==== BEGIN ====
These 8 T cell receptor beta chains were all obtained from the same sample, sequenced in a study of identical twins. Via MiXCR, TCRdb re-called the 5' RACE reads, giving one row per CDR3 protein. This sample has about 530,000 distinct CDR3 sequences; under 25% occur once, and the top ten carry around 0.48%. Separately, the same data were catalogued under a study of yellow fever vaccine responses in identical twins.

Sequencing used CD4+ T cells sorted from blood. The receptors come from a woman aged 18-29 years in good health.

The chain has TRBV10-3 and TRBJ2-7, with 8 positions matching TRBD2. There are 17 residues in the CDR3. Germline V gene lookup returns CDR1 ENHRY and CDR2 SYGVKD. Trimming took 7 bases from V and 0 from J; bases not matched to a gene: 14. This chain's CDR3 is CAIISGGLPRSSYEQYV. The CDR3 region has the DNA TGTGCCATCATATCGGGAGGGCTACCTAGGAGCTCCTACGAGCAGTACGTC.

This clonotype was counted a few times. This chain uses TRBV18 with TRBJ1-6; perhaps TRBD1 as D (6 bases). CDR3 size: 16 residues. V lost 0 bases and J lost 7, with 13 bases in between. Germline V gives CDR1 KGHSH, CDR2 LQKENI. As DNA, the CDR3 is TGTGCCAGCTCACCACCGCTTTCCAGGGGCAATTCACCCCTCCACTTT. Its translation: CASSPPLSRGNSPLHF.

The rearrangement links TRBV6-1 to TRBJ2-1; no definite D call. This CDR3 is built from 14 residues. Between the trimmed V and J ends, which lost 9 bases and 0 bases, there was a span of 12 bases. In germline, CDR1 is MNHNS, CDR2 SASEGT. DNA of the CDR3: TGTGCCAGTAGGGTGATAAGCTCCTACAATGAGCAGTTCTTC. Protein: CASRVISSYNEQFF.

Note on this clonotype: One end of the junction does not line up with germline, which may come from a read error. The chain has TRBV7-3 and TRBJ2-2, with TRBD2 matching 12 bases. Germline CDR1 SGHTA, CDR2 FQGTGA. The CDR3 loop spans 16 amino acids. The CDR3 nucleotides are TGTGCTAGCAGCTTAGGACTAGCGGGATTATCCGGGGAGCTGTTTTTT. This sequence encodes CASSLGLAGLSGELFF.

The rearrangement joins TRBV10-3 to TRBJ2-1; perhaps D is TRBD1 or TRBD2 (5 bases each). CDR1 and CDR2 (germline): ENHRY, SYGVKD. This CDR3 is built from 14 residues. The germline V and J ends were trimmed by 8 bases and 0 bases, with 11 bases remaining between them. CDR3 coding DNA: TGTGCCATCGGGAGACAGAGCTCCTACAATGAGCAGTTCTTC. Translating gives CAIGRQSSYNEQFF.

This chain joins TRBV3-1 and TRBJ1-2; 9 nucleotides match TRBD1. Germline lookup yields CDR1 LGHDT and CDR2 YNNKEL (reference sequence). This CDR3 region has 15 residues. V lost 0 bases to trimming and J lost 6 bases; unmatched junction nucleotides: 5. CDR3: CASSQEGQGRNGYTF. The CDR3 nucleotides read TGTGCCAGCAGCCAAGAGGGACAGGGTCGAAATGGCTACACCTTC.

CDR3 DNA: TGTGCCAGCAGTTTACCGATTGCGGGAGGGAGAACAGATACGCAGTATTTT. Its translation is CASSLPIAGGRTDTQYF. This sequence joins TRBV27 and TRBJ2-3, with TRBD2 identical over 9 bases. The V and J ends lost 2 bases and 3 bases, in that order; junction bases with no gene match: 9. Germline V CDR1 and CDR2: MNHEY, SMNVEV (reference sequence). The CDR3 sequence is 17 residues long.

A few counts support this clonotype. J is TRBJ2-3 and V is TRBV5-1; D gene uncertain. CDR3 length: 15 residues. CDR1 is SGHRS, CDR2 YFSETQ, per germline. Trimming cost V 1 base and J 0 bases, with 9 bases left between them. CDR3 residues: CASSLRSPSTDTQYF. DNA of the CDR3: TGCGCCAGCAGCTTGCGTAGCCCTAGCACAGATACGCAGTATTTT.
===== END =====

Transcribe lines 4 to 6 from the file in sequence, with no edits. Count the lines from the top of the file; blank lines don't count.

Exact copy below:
This clonotype was counted a few times. This chain uses TRBV18 with TRBJ1-6; perhaps TRBD1 as D (6 bases). CDR3 size: 16 residues. V lost 0 bases and J lost 7, with 13 bases in between. Germline V gives CDR1 KGHSH, CDR2 LQKENI. As DNA, the CDR3 is TGTGCCAGCTCACCACCGCTTTCCAGGGGCAATTCACCCCTCCACTTT. Its translation: CASSPPLSRGNSPLHF.

The rearrangement links TRBV6-1 to TRBJ2-1; no definite D call. This CDR3 is built from 14 residues. Between the trimmed V and J ends, which lost 9 bases and 0 bases, there was a span of 12 bases. In germline, CDR1 is MNHNS, CDR2 SASEGT. DNA of the CDR3: TGTGCCAGTAGGGTGATAAGCTCCTACAATGAGCAGTTCTTC. Protein: CASRVISSYNEQFF.

Note on this clonotype: One end of the junction does not line up with germline, which may come from a read error. The chain has TRBV7-3 and TRBJ2-2, with TRBD2 matching 12 bases. Germline CDR1 SGHTA, CDR2 FQGTGA. The CDR3 loop spans 16 amino acids. The CDR3 nucleotides are TGTGCTAGCAGCTTAGGACTAGCGGGATTATCCGGGGAGCTGTTTTTT. This sequence encodes CASSLGLAGLSGELFF.